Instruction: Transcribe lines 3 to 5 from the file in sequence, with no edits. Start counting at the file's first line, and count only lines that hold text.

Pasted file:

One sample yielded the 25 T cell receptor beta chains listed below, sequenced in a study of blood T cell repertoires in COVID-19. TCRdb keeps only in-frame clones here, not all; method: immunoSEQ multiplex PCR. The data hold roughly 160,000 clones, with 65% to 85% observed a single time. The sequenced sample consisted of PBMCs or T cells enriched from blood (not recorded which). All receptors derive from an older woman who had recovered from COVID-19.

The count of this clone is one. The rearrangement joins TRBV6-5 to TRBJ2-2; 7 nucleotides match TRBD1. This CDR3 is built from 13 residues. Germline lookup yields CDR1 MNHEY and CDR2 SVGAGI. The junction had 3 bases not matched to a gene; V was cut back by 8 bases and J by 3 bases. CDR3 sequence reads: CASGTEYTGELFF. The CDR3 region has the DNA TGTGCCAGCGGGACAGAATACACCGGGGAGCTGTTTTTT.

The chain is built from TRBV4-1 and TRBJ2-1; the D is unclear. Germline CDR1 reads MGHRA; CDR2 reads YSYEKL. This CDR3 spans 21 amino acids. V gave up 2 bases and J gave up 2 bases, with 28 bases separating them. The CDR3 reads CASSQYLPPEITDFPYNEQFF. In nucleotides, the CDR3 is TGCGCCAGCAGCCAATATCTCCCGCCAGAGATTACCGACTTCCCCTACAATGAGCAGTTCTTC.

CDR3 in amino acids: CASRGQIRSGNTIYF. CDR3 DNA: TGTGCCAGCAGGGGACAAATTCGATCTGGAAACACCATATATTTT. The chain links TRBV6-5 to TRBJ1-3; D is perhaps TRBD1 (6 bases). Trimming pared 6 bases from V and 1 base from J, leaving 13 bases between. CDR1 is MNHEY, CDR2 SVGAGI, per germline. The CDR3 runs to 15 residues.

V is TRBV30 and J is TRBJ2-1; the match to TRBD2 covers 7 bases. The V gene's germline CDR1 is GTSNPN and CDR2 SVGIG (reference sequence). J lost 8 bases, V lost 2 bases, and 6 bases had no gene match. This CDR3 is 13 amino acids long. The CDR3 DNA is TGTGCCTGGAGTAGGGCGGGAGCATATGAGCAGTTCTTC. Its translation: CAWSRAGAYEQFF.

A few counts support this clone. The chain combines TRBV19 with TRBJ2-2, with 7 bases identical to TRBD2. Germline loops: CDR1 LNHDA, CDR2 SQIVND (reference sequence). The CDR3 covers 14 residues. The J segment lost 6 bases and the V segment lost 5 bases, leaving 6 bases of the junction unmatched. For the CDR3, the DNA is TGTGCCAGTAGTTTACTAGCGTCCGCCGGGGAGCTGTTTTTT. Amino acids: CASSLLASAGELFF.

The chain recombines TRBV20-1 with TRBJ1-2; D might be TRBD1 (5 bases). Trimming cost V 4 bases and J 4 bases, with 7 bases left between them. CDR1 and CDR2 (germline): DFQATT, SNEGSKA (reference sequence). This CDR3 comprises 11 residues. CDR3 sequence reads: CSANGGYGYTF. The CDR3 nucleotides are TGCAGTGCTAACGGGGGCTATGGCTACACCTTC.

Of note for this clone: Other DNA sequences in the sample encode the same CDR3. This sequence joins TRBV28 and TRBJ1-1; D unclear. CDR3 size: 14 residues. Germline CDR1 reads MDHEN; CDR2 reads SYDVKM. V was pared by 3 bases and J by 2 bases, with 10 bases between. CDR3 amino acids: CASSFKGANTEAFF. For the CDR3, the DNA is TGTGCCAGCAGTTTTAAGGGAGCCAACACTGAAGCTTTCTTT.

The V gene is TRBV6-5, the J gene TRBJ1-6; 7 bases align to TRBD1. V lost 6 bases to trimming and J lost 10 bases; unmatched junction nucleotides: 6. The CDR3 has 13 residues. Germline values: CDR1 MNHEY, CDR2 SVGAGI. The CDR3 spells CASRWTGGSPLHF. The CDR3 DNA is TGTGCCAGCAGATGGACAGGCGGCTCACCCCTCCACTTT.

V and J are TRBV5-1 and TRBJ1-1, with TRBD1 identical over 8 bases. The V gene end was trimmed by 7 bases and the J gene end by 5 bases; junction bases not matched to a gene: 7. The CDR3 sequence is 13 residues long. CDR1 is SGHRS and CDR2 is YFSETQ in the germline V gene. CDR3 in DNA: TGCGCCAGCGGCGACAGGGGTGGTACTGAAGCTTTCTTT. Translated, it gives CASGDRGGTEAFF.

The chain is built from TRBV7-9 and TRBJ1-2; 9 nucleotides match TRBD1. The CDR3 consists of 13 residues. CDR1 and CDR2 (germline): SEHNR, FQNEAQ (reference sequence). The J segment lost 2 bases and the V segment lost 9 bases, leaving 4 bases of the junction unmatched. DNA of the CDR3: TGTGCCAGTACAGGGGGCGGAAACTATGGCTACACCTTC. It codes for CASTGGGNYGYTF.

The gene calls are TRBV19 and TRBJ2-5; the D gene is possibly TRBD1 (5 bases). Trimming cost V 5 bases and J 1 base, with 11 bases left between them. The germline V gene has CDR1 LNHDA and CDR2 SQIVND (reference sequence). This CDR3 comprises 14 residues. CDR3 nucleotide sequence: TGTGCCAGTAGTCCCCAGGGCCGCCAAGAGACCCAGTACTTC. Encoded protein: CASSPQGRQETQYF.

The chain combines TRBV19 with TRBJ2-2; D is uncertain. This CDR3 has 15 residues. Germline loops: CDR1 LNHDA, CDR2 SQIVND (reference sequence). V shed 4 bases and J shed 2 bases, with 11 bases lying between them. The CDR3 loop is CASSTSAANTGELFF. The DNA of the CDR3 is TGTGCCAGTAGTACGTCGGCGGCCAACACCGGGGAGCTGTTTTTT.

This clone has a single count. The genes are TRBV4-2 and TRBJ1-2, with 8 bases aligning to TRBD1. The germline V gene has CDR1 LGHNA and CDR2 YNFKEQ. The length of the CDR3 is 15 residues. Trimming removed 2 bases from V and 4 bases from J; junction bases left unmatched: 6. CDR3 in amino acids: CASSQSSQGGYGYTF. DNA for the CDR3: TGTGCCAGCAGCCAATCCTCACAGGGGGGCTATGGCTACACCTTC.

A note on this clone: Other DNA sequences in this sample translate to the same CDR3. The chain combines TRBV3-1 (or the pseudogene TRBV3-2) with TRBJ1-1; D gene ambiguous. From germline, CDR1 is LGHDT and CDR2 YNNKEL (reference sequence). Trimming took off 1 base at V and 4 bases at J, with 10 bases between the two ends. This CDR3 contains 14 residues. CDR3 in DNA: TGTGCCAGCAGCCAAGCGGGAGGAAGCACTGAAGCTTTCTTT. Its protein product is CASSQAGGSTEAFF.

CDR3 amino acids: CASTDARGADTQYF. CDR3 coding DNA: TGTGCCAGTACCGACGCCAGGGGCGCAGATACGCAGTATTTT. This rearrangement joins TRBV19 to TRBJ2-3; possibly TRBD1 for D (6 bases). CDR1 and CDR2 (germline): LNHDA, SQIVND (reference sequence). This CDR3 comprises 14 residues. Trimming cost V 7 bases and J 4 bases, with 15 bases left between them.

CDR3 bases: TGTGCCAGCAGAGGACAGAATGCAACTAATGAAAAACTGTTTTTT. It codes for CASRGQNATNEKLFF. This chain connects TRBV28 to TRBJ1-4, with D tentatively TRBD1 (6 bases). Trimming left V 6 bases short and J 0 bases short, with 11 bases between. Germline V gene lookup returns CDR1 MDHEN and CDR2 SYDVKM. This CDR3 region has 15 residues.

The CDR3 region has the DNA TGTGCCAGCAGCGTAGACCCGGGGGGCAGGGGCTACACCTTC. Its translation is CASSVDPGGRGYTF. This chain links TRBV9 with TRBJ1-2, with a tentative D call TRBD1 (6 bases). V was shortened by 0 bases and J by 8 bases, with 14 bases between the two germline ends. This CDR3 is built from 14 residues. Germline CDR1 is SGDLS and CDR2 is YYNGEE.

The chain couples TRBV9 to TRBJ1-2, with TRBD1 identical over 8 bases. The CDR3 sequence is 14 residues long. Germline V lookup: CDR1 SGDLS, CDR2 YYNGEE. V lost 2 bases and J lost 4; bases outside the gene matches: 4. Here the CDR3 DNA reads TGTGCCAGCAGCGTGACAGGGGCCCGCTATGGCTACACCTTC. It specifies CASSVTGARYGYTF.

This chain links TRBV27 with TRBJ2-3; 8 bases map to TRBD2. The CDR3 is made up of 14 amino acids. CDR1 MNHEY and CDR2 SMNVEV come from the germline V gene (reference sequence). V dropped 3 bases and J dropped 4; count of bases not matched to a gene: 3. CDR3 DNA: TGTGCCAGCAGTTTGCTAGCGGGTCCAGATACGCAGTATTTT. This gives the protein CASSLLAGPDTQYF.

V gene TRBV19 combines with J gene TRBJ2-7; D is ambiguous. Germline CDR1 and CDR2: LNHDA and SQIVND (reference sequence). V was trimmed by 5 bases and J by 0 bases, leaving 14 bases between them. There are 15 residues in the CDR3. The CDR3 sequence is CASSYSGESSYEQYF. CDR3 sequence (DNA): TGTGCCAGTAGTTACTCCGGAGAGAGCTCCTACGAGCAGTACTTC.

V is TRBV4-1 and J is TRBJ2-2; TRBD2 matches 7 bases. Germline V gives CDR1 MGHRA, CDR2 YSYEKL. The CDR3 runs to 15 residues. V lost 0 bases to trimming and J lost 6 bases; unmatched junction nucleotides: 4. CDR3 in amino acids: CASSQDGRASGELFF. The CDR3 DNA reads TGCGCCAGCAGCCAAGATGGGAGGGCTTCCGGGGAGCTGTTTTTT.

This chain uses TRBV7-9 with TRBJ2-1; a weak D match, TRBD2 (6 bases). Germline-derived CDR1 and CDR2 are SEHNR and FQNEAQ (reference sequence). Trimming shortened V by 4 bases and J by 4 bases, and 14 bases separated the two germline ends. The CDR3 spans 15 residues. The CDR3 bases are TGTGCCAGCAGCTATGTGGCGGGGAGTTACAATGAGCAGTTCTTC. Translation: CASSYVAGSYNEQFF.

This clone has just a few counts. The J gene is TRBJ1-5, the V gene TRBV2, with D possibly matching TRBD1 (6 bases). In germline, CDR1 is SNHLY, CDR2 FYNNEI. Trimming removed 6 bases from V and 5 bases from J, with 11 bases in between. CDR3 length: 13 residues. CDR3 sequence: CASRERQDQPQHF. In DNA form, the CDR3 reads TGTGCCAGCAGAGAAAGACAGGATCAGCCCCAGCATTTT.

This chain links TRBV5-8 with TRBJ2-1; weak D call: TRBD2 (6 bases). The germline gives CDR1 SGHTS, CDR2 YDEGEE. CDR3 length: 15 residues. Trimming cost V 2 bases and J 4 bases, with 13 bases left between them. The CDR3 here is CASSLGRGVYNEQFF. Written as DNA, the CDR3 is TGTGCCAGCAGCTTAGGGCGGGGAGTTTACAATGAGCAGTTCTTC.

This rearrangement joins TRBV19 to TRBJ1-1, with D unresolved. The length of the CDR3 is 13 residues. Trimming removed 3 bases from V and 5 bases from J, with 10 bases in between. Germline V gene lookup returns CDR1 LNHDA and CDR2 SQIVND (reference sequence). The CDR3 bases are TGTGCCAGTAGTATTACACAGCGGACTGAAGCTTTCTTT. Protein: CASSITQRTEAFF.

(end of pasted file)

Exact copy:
The chain is built from TRBV4-1 and TRBJ2-1; the D is unclear. Germline CDR1 reads MGHRA; CDR2 reads YSYEKL. This CDR3 spans 21 amino acids. V gave up 2 bases and J gave up 2 bases, with 28 bases separating them. The CDR3 reads CASSQYLPPEITDFPYNEQFF. In nucleotides, the CDR3 is TGCGCCAGCAGCCAATATCTCCCGCCAGAGATTACCGACTTCCCCTACAATGAGCAGTTCTTC.

CDR3 in amino acids: CASRGQIRSGNTIYF. CDR3 DNA: TGTGCCAGCAGGGGACAAATTCGATCTGGAAACACCATATATTTT. The chain links TRBV6-5 to TRBJ1-3; D is perhaps TRBD1 (6 bases). Trimming pared 6 bases from V and 1 base from J, leaving 13 bases between. CDR1 is MNHEY, CDR2 SVGAGI, per germline. The CDR3 runs to 15 residues.

V is TRBV30 and J is TRBJ2-1; the match to TRBD2 covers 7 bases. The V gene's germline CDR1 is GTSNPN and CDR2 SVGIG (reference sequence). J lost 8 bases, V lost 2 bases, and 6 bases had no gene match. This CDR3 is 13 amino acids long. The CDR3 DNA is TGTGCCTGGAGTAGGGCGGGAGCATATGAGCAGTTCTTC. Its translation: CAWSRAGAYEQFF.